I shook myself off and zipped up my shorts. By habit, I ran the water hard enough to clear the residual urine. I sat in the green leather chair, its worn cushion hidden by a University of Texas blanket that a friend once gave to me, and looked around the backhouse, the Sedlak house . I looked back into the all-tiled bathroom with its glass ceiling, at the industrial barrel used for the sink and urinal, and I thought that this was one of two of my favorite places I’ve ever peed.
My other favorite place is downstairs in the tiny bathroom that sits in the middle of the Craftsmen cottage built in 1923. Above that toilet is an original built-in wooden cabinet that has glass-paned doors. I’ll rest my right arm on that cabinet like a drunk steadying himself, and it is the perfect place to piss. There’s no mirror to mock you and no relentless sunshine streaming from above to accentuate every facial flaw you haven’t noticed yet. There’s nothing to look at but Billy’s souvenir village-in-a-bottle that he brought back from the Philippines while in the Navy, some carefully folded towels, and our collected toiletries.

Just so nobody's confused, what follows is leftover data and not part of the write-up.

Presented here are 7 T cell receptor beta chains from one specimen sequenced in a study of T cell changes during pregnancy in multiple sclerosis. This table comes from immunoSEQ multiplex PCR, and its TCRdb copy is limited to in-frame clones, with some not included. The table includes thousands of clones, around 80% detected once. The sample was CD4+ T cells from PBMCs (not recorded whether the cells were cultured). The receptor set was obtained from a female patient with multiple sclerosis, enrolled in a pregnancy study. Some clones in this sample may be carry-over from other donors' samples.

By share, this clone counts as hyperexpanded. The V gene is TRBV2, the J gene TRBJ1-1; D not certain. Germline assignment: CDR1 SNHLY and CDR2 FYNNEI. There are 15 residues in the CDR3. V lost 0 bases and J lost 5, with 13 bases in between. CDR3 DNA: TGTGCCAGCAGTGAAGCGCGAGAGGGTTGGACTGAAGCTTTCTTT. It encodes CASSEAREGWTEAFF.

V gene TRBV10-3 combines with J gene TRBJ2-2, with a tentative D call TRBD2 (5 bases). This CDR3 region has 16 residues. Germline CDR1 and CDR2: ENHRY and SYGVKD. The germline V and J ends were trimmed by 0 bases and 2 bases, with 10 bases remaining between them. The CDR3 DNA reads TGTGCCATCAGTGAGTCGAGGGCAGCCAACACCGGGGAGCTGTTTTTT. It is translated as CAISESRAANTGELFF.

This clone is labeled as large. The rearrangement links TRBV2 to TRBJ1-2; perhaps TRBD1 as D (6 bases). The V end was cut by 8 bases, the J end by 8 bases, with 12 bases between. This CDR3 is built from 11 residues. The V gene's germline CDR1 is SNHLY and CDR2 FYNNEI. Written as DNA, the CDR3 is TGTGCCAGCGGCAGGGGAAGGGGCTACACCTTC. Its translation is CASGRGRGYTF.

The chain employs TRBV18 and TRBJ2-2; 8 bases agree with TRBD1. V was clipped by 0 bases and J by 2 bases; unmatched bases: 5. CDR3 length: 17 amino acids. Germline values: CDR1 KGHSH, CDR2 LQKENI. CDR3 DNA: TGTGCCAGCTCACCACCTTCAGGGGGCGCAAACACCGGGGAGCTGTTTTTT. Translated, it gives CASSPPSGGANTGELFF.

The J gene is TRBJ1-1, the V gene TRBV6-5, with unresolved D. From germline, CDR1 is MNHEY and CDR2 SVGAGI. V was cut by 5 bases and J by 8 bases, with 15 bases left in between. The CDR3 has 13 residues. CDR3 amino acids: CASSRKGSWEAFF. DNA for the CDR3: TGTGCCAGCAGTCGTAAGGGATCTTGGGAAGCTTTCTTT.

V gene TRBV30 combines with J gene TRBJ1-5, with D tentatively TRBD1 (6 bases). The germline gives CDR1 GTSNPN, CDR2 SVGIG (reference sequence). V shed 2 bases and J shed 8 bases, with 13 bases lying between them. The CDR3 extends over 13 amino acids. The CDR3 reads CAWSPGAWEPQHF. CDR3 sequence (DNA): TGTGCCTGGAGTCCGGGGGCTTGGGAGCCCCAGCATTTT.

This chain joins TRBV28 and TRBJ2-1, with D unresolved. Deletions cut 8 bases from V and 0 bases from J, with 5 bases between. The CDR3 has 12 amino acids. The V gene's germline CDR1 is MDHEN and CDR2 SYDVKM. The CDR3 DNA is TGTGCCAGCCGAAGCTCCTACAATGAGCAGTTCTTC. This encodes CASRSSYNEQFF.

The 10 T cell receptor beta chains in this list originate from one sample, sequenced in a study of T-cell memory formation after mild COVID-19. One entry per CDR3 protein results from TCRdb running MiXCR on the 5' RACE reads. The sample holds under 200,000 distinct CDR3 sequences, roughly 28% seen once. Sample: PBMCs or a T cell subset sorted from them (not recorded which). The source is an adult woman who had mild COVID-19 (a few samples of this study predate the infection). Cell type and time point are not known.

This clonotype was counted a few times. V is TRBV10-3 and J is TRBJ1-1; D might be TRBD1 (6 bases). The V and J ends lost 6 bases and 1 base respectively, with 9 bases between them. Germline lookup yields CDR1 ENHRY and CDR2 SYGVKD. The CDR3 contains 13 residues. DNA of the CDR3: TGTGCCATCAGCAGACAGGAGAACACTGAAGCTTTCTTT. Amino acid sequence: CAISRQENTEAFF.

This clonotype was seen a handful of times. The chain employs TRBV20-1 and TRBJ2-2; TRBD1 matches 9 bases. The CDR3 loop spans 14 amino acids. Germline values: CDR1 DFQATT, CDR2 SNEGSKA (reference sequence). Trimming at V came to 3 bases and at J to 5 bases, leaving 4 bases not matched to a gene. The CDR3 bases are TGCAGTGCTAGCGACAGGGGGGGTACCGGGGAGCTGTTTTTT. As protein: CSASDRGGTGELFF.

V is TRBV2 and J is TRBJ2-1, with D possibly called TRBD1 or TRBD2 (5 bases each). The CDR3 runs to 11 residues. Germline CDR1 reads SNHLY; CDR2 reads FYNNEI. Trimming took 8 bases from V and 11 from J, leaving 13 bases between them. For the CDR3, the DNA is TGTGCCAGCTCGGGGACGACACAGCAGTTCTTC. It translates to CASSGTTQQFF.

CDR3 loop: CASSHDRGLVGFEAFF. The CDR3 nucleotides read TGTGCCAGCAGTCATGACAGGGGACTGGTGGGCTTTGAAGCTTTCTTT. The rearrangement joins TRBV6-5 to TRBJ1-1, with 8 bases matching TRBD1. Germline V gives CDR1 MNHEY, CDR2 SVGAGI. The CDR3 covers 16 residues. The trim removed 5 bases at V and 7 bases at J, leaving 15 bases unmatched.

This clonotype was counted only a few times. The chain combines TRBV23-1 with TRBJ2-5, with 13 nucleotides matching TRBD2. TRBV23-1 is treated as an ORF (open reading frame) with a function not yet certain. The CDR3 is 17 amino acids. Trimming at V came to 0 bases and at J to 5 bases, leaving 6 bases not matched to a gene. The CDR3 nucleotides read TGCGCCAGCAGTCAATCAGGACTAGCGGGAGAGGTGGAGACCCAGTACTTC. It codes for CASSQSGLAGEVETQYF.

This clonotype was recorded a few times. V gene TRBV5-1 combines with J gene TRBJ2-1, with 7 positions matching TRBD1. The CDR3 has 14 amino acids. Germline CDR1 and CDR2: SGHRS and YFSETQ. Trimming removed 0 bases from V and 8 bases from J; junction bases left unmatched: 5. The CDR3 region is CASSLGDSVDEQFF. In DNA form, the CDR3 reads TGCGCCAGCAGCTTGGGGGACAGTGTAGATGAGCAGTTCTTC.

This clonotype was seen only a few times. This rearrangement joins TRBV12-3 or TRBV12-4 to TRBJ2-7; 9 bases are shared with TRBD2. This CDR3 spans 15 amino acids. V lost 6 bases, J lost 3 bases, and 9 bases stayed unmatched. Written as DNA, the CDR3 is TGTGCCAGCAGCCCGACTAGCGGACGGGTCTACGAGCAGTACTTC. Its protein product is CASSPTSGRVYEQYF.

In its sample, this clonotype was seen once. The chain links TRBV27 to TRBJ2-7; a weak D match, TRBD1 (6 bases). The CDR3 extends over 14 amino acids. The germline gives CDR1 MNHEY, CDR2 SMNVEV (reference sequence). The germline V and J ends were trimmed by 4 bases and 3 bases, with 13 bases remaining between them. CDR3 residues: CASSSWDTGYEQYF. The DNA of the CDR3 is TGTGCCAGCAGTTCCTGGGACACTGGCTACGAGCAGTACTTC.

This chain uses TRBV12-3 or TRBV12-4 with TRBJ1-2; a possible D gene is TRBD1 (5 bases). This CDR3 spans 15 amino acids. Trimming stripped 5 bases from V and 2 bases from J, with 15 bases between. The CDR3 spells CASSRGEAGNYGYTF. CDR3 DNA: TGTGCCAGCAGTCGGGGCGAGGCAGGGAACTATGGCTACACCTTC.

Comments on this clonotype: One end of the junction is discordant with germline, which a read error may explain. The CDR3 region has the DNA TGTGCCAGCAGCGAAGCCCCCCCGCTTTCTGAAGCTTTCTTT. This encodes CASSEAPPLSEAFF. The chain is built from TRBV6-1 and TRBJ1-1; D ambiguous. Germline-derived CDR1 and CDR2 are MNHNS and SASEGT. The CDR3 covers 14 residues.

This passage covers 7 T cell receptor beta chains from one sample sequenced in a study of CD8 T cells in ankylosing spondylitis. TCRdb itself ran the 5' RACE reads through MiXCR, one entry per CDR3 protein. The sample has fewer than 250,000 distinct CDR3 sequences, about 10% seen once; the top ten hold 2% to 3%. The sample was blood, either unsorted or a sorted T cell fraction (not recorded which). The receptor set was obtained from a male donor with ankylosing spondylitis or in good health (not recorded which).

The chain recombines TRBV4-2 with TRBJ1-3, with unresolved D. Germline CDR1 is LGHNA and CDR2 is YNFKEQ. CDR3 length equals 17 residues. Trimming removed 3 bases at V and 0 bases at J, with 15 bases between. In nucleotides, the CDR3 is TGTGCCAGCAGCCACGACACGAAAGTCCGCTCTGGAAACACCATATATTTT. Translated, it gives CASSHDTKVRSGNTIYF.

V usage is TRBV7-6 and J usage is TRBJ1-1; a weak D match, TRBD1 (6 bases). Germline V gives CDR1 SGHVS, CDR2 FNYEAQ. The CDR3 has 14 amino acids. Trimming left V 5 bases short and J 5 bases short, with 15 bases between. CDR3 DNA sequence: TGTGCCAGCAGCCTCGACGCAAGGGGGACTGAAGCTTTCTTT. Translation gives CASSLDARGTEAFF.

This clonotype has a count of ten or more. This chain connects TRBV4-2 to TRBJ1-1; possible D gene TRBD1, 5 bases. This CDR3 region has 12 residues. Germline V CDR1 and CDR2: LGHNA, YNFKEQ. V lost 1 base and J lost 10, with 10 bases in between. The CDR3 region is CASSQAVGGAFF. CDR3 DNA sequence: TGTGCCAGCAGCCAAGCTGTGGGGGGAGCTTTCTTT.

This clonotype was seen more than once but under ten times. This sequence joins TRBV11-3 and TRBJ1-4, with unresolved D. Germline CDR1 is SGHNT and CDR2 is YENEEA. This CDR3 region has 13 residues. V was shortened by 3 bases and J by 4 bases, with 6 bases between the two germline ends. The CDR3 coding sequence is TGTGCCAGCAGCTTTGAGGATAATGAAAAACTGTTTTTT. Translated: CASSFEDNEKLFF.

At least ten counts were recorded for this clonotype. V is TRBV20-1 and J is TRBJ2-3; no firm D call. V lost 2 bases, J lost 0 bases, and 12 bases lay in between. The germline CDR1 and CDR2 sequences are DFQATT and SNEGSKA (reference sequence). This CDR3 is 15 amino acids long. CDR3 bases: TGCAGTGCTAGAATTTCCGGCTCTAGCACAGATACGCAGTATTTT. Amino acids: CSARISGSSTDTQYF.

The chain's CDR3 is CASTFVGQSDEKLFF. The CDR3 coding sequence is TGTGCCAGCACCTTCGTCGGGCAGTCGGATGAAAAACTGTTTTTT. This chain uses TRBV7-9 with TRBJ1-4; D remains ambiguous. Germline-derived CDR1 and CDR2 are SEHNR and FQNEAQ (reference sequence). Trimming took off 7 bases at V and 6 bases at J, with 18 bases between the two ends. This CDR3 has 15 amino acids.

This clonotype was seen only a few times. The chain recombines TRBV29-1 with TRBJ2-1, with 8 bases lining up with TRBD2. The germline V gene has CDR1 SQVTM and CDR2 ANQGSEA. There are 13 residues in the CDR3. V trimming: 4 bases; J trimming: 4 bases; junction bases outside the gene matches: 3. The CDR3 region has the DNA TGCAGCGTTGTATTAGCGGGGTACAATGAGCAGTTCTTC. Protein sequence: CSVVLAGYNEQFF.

I’m about to do something big. In a few days, I’ll make a purchase larger than anything I’d ever imagined outside of lottery daydreams. I’ve never taken a bigger risk, but I’ve never wanted something this much, at least among the things that I want that remains in the realm of possibility. I’m about to take out a loan well into the seven figures, and finally this property will be mine (ours).
Within architectural circles, this will always be referred to as the Sedlak house, but it will be my home for good, and without a doubt, that crevice that’s creeping up my forehead will become a little bit deeper.